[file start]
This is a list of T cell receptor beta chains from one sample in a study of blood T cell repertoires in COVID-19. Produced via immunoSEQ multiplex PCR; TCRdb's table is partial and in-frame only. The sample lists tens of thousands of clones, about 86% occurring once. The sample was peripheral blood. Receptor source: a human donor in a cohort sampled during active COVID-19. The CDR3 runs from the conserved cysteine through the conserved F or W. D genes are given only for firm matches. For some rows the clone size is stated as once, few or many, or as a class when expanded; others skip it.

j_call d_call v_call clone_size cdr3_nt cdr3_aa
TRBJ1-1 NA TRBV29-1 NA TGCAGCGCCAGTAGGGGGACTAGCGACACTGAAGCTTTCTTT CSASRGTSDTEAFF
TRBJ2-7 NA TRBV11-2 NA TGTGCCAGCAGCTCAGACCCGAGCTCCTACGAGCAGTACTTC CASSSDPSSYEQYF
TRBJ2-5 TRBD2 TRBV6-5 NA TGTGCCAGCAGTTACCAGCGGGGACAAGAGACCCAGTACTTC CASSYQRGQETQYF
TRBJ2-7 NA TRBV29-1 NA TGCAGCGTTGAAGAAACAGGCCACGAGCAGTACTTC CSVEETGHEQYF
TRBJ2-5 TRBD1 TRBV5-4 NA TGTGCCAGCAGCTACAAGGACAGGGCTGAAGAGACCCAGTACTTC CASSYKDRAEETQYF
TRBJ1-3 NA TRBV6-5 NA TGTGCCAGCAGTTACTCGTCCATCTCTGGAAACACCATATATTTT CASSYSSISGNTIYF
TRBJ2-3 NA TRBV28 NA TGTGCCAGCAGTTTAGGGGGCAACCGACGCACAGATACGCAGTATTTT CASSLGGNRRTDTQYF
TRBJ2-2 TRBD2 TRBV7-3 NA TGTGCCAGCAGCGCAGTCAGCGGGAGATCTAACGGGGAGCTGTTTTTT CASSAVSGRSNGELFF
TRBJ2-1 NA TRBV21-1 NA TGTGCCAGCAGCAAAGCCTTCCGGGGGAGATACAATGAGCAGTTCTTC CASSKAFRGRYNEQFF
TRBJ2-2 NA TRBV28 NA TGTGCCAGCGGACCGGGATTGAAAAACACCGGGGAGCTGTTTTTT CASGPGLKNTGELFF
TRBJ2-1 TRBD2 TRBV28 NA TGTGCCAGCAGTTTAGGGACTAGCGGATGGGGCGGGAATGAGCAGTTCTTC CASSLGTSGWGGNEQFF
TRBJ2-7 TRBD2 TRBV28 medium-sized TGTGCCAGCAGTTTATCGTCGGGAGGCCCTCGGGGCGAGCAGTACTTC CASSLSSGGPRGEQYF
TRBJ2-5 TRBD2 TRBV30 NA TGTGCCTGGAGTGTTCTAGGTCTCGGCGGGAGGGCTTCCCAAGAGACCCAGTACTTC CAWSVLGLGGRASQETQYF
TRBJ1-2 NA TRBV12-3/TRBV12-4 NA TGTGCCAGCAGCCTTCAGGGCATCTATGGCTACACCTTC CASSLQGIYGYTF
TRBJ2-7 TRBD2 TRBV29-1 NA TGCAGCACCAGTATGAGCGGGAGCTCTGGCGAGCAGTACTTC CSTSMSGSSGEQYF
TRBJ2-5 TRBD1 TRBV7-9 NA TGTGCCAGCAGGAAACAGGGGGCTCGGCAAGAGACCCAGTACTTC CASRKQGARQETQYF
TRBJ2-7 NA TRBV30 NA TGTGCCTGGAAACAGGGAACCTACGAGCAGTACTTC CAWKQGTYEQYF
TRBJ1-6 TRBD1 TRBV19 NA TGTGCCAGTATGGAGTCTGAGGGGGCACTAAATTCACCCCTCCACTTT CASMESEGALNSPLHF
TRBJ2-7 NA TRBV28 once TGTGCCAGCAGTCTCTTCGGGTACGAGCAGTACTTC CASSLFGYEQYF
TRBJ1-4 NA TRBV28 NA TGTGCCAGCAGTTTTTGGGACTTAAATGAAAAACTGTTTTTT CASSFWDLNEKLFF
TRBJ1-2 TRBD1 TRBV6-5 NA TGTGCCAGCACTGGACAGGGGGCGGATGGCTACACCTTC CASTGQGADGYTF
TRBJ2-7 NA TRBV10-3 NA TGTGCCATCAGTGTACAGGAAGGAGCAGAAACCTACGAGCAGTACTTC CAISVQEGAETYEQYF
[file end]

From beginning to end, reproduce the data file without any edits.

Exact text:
This is a list of T cell receptor beta chains from one sample in a study of blood T cell repertoires in COVID-19. Produced via immunoSEQ multiplex PCR; TCRdb's table is partial and in-frame only. The sample lists tens of thousands of clones, about 86% occurring once. The sample was peripheral blood. Receptor source: a human donor in a cohort sampled during active COVID-19. The CDR3 runs from the conserved cysteine through the conserved F or W. D genes are given only for firm matches. For some rows the clone size is stated as once, few or many, or as a class when expanded; others skip it.

j_call d_call v_call clone_size cdr3_nt cdr3_aa
TRBJ1-1 NA TRBV29-1 NA TGCAGCGCCAGTAGGGGGACTAGCGACACTGAAGCTTTCTTT CSASRGTSDTEAFF
TRBJ2-7 NA TRBV11-2 NA TGTGCCAGCAGCTCAGACCCGAGCTCCTACGAGCAGTACTTC CASSSDPSSYEQYF
TRBJ2-5 TRBD2 TRBV6-5 NA TGTGCCAGCAGTTACCAGCGGGGACAAGAGACCCAGTACTTC CASSYQRGQETQYF
TRBJ2-7 NA TRBV29-1 NA TGCAGCGTTGAAGAAACAGGCCACGAGCAGTACTTC CSVEETGHEQYF
TRBJ2-5 TRBD1 TRBV5-4 NA TGTGCCAGCAGCTACAAGGACAGGGCTGAAGAGACCCAGTACTTC CASSYKDRAEETQYF
TRBJ1-3 NA TRBV6-5 NA TGTGCCAGCAGTTACTCGTCCATCTCTGGAAACACCATATATTTT CASSYSSISGNTIYF
TRBJ2-3 NA TRBV28 NA TGTGCCAGCAGTTTAGGGGGCAACCGACGCACAGATACGCAGTATTTT CASSLGGNRRTDTQYF
TRBJ2-2 TRBD2 TRBV7-3 NA TGTGCCAGCAGCGCAGTCAGCGGGAGATCTAACGGGGAGCTGTTTTTT CASSAVSGRSNGELFF
TRBJ2-1 NA TRBV21-1 NA TGTGCCAGCAGCAAAGCCTTCCGGGGGAGATACAATGAGCAGTTCTTC CASSKAFRGRYNEQFF
TRBJ2-2 NA TRBV28 NA TGTGCCAGCGGACCGGGATTGAAAAACACCGGGGAGCTGTTTTTT CASGPGLKNTGELFF
TRBJ2-1 TRBD2 TRBV28 NA TGTGCCAGCAGTTTAGGGACTAGCGGATGGGGCGGGAATGAGCAGTTCTTC CASSLGTSGWGGNEQFF
TRBJ2-7 TRBD2 TRBV28 medium-sized TGTGCCAGCAGTTTATCGTCGGGAGGCCCTCGGGGCGAGCAGTACTTC CASSLSSGGPRGEQYF
TRBJ2-5 TRBD2 TRBV30 NA TGTGCCTGGAGTGTTCTAGGTCTCGGCGGGAGGGCTTCCCAAGAGACCCAGTACTTC CAWSVLGLGGRASQETQYF
TRBJ1-2 NA TRBV12-3/TRBV12-4 NA TGTGCCAGCAGCCTTCAGGGCATCTATGGCTACACCTTC CASSLQGIYGYTF
TRBJ2-7 TRBD2 TRBV29-1 NA TGCAGCACCAGTATGAGCGGGAGCTCTGGCGAGCAGTACTTC CSTSMSGSSGEQYF
TRBJ2-5 TRBD1 TRBV7-9 NA TGTGCCAGCAGGAAACAGGGGGCTCGGCAAGAGACCCAGTACTTC CASRKQGARQETQYF
TRBJ2-7 NA TRBV30 NA TGTGCCTGGAAACAGGGAACCTACGAGCAGTACTTC CAWKQGTYEQYF
TRBJ1-6 TRBD1 TRBV19 NA TGTGCCAGTATGGAGTCTGAGGGGGCACTAAATTCACCCCTCCACTTT CASMESEGALNSPLHF
TRBJ2-7 NA TRBV28 once TGTGCCAGCAGTCTCTTCGGGTACGAGCAGTACTTC CASSLFGYEQYF
TRBJ1-4 NA TRBV28 NA TGTGCCAGCAGTTTTTGGGACTTAAATGAAAAACTGTTTTTT CASSFWDLNEKLFF
TRBJ1-2 TRBD1 TRBV6-5 NA TGTGCCAGCACTGGACAGGGGGCGGATGGCTACACCTTC CASTGQGADGYTF
TRBJ2-7 NA TRBV10-3 NA TGTGCCATCAGTGTACAGGAAGGAGCAGAAACCTACGAGCAGTACTTC CAISVQEGAETYEQYF